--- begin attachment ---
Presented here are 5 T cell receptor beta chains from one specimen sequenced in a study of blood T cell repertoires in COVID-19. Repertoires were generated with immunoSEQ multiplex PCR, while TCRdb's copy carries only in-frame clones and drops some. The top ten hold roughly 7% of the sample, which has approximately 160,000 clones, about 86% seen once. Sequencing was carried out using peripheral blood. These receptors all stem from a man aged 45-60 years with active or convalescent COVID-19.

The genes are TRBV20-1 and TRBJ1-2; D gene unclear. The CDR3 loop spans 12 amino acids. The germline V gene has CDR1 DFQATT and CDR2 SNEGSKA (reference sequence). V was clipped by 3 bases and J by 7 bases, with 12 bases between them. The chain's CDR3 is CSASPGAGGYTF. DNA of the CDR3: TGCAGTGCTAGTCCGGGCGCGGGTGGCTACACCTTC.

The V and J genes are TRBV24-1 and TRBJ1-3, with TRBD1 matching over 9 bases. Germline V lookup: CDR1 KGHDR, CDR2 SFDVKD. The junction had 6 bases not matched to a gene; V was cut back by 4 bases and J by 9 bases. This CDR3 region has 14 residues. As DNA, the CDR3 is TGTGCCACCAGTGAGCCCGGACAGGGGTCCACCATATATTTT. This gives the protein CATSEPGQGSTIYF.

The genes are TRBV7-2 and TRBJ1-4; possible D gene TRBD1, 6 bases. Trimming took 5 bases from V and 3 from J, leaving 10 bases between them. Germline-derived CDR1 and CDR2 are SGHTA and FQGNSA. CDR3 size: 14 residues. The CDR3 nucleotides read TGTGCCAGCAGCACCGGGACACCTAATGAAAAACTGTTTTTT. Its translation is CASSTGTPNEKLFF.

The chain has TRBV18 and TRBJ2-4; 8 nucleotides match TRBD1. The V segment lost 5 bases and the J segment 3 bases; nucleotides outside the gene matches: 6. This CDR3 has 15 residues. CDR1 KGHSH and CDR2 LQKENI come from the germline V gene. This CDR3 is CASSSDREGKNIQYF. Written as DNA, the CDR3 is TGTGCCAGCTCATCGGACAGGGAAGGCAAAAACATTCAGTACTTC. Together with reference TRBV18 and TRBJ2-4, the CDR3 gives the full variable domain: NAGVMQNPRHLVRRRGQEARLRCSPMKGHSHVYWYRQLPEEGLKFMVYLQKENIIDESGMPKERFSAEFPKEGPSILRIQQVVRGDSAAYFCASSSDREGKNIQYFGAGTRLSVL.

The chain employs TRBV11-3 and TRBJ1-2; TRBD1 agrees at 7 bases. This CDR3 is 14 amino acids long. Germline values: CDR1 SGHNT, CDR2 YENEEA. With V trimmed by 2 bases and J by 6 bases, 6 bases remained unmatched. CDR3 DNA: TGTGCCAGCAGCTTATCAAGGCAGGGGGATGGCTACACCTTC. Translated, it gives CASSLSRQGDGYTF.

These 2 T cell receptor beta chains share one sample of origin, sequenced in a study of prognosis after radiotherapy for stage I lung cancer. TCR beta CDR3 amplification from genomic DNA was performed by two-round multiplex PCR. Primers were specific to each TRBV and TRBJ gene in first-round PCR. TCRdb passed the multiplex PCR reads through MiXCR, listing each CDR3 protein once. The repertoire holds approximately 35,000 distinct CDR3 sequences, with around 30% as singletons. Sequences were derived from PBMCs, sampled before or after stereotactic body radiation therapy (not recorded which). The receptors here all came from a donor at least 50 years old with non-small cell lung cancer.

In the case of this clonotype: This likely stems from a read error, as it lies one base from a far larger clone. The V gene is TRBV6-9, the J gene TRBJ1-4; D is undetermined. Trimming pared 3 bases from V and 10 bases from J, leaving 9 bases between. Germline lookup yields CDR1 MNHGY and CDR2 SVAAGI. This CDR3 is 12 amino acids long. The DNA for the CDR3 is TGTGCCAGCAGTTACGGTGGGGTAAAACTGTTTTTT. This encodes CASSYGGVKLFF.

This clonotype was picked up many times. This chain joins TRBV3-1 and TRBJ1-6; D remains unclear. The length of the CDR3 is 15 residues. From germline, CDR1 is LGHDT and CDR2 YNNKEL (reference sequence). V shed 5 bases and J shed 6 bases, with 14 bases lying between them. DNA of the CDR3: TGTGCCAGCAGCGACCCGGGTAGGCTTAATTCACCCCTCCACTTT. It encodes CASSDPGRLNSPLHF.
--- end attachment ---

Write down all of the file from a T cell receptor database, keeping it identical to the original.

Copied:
Presented here are 5 T cell receptor beta chains from one specimen sequenced in a study of blood T cell repertoires in COVID-19. Repertoires were generated with immunoSEQ multiplex PCR, while TCRdb's copy carries only in-frame clones and drops some. The top ten hold roughly 7% of the sample, which has approximately 160,000 clones, about 86% seen once. Sequencing was carried out using peripheral blood. These receptors all stem from a man aged 45-60 years with active or convalescent COVID-19.

The genes are TRBV20-1 and TRBJ1-2; D gene unclear. The CDR3 loop spans 12 amino acids. The germline V gene has CDR1 DFQATT and CDR2 SNEGSKA (reference sequence). V was clipped by 3 bases and J by 7 bases, with 12 bases between them. The chain's CDR3 is CSASPGAGGYTF. DNA of the CDR3: TGCAGTGCTAGTCCGGGCGCGGGTGGCTACACCTTC.

The V and J genes are TRBV24-1 and TRBJ1-3, with TRBD1 matching over 9 bases. Germline V lookup: CDR1 KGHDR, CDR2 SFDVKD. The junction had 6 bases not matched to a gene; V was cut back by 4 bases and J by 9 bases. This CDR3 region has 14 residues. As DNA, the CDR3 is TGTGCCACCAGTGAGCCCGGACAGGGGTCCACCATATATTTT. This gives the protein CATSEPGQGSTIYF.

The genes are TRBV7-2 and TRBJ1-4; possible D gene TRBD1, 6 bases. Trimming took 5 bases from V and 3 from J, leaving 10 bases between them. Germline-derived CDR1 and CDR2 are SGHTA and FQGNSA. CDR3 size: 14 residues. The CDR3 nucleotides read TGTGCCAGCAGCACCGGGACACCTAATGAAAAACTGTTTTTT. Its translation is CASSTGTPNEKLFF.

The chain has TRBV18 and TRBJ2-4; 8 nucleotides match TRBD1. The V segment lost 5 bases and the J segment 3 bases; nucleotides outside the gene matches: 6. This CDR3 has 15 residues. CDR1 KGHSH and CDR2 LQKENI come from the germline V gene. This CDR3 is CASSSDREGKNIQYF. Written as DNA, the CDR3 is TGTGCCAGCTCATCGGACAGGGAAGGCAAAAACATTCAGTACTTC. Together with reference TRBV18 and TRBJ2-4, the CDR3 gives the full variable domain: NAGVMQNPRHLVRRRGQEARLRCSPMKGHSHVYWYRQLPEEGLKFMVYLQKENIIDESGMPKERFSAEFPKEGPSILRIQQVVRGDSAAYFCASSSDREGKNIQYFGAGTRLSVL.

The chain employs TRBV11-3 and TRBJ1-2; TRBD1 agrees at 7 bases. This CDR3 is 14 amino acids long. Germline values: CDR1 SGHNT, CDR2 YENEEA. With V trimmed by 2 bases and J by 6 bases, 6 bases remained unmatched. CDR3 DNA: TGTGCCAGCAGCTTATCAAGGCAGGGGGATGGCTACACCTTC. Translated, it gives CASSLSRQGDGYTF.

These 2 T cell receptor beta chains share one sample of origin, sequenced in a study of prognosis after radiotherapy for stage I lung cancer. TCR beta CDR3 amplification from genomic DNA was performed by two-round multiplex PCR. Primers were specific to each TRBV and TRBJ gene in first-round PCR. TCRdb passed the multiplex PCR reads through MiXCR, listing each CDR3 protein once. The repertoire holds approximately 35,000 distinct CDR3 sequences, with around 30% as singletons. Sequences were derived from PBMCs, sampled before or after stereotactic body radiation therapy (not recorded which). The receptors here all came from a donor at least 50 years old with non-small cell lung cancer.

In the case of this clonotype: This likely stems from a read error, as it lies one base from a far larger clone. The V gene is TRBV6-9, the J gene TRBJ1-4; D is undetermined. Trimming pared 3 bases from V and 10 bases from J, leaving 9 bases between. Germline lookup yields CDR1 MNHGY and CDR2 SVAAGI. This CDR3 is 12 amino acids long. The DNA for the CDR3 is TGTGCCAGCAGTTACGGTGGGGTAAAACTGTTTTTT. This encodes CASSYGGVKLFF.

This clonotype was picked up many times. This chain joins TRBV3-1 and TRBJ1-6; D remains unclear. The length of the CDR3 is 15 residues. From germline, CDR1 is LGHDT and CDR2 YNNKEL (reference sequence). V shed 5 bases and J shed 6 bases, with 14 bases lying between them. DNA of the CDR3: TGTGCCAGCAGCGACCCGGGTAGGCTTAATTCACCCCTCCACTTT. It encodes CASSDPGRLNSPLHF.